Godot worth the wait

You must be at least this tall to ride.
You must be at least this tall to ride.
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Waiting for Godot @ The Baby Grand

It sits on your chest like a heavy weight that won’t move, no matter how much you struggle. It weighs you down until you think you’re going to scream.

It’s a story of hopelessness and despair, a story of perspective, and of unending disappointment in an unforgiving world. Waiting for Godot by Samuel Beckett, a Single Thread Theatre Company production, was at once wonderful and horrid—just as it was meant to be. Punctuated by comic interplay between the characters and morose talk of suicide, from the beginning the play is both funny and sad.

Picture it: two men—Vladimir “Didi” (Alastair Forbes) and Estragon “Gogo” (Luke Davies)—waiting for this man, Godot, to show up and save them from their miserable existence. Of course, there was always a reason why Godot couldn’t make it and you know he’s never going to come, but still they wait ... and wait ...

and wait ...

Enter Pozzo (Mo Bock), a wealthy and forceful man carrying one end of a rope with the other end tied around the neck of his human slave, ironically named Lucky (Andrei Drooz). As the scene unfolds, Lucky is ordered to dance and to “think,” or spew nonsensical, intelligent-sounding verse, for the amusement of Didi, Gogo and Pozzo.

With feelings of despair and deep sadness, audience members waited for someone to step up and say what these characters were doing was wrong. By the end of the first act I was so angry that I almost left the theatre.

Still, I petulantly sat and watched act two begin, listening to several audience members laughing, all the while feeling an overwhelming anger, not only towards the story but toward the audience members for daring to laugh at such inhumanity. Eventually, I too had to laugh at what could only be intentional comic relief, but my laughter was a long time coming.

The second act presented an alternative view of the situation, in which Gogo, Didi and Lucky remain the same, but the authoritative Pozzo is now an old blind man. Pozzo is the helpless soul but Lucky, having been tortured, does not attempt any sort of emancipation from his master.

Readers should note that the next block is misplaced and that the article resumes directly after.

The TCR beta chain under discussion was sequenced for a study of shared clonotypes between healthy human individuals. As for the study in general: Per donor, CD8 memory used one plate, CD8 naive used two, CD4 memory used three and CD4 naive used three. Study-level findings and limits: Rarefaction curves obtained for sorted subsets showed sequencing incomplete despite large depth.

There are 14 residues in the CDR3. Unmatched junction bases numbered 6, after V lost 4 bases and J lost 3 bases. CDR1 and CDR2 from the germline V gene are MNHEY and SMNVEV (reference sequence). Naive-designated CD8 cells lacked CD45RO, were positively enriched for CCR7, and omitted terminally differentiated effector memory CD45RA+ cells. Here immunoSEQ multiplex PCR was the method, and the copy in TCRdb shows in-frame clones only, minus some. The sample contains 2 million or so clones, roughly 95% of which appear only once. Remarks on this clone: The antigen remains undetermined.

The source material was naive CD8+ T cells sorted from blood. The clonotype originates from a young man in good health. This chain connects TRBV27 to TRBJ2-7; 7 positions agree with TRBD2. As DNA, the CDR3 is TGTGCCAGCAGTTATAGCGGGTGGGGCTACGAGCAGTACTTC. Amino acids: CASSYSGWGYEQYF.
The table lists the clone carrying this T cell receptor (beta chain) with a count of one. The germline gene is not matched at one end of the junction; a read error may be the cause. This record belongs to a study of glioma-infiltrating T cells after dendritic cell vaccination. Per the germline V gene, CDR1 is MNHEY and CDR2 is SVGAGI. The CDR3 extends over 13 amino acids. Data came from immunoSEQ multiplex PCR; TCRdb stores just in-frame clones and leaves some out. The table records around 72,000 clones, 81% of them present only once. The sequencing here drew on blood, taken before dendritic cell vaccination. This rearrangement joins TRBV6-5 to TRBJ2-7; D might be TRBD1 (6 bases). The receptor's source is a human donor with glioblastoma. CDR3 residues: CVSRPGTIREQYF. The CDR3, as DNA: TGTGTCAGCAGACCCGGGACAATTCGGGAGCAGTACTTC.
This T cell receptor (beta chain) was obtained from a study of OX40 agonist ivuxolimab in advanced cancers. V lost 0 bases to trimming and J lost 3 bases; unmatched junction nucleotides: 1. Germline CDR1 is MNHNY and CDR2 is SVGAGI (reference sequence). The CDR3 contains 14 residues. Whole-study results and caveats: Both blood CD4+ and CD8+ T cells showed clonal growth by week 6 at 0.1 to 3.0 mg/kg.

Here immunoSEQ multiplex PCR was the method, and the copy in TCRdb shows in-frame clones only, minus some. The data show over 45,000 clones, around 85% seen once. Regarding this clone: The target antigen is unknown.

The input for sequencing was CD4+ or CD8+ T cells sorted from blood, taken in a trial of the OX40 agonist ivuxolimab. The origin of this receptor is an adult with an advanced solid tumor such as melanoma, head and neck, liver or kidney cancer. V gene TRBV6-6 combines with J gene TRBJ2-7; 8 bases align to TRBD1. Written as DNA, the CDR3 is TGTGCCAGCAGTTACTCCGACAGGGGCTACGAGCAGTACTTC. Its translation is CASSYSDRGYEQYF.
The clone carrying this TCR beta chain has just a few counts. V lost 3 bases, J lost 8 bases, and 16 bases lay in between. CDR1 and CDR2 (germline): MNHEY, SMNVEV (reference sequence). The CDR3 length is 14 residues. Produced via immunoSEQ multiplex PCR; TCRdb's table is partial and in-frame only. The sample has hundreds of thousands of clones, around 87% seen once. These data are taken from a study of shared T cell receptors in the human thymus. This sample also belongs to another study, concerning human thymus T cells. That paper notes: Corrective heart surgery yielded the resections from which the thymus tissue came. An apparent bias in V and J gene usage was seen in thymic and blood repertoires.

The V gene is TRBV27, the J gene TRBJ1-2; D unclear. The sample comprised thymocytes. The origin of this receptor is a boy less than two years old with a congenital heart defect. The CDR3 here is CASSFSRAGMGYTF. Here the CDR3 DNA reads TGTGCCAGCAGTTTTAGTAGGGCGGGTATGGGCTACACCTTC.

In the end, all that is decided is that Gogo and Didi will once again wait for Godot, their saviour—and yes, the parallels between God and Godot are that obvious.

Still, the production was enormously successful, despite some major flaws with the set design. The uneven, textured terrain extendeding in front of the darkened entrance to the theatre caused many people to stumble as they entered to take their seats. Possibly the greatest weakness with the set was the incident involving the falling sky during the first act, which had nothing to do with Chicken Little and everything to do with poor design and/or installation. The one saving grace for set designer Dan Rider was the use of brilliantly intertwined, large branches to create the illusion of a soaring tree. Combined with creative use of blue lighting, the stunning shadow of branches cast upon the backdrop had the theatre abuzz with compliments.

But the greatest compliments have to go to the actors. Luke Davies’ performance of Gogo was outstanding. The disenchantment, fear, frustration and suicidal tendencies that plagued his character were flawlessly and poignantly delivered.

With an elastic face, reminiscent of Jim Carrey, Alastair Forbes’ (Didi) seemingly endless facial expressions lent a comedic air to the production that was necessary to dispel some of the deep underlying sadness of the story.

Appearing courtesy of the Canadian Actors’ Equity Association, actor Mo Bock (Pozzo) was a commanding force who brought years of professional acting experience to this production. His booming voice and robust nature blended to create a wonderfully rich and commanding presence even in moments of helplessness.

When the panel of the sky fell and Forbes had appeared stunned, Bock’s experience shone through as he calmly and precisely asked the younger actor, “Fix the sky, will you?” which evoked a burst of laughter from the audience and effectively brushed the incident aside.

But there is a special place reserved in actor heaven for people like Andrei Drooz (Lucky). With a rope tied around his neck, Drooz played human slave to Bock’s Pozzo. At the mercy of his master who conditioned him into a ferocious and yet submissive being, Drooz stumbled around with legs bent at awkward angles. His head hung at extreme angles, his eyes rolling into the back of his head and his mouth agape, with each wheezing breath, Drooz swayed in an effort to keep himself upright. His portrayal of a physically and emotionally battered and beaten man was at once horrific and beautiful.

Weighing heavily on the mind and the soul, Waiting for Godot left the audience exhausted, drained, humbled and maybe, just maybe, feeling a little more blessed.

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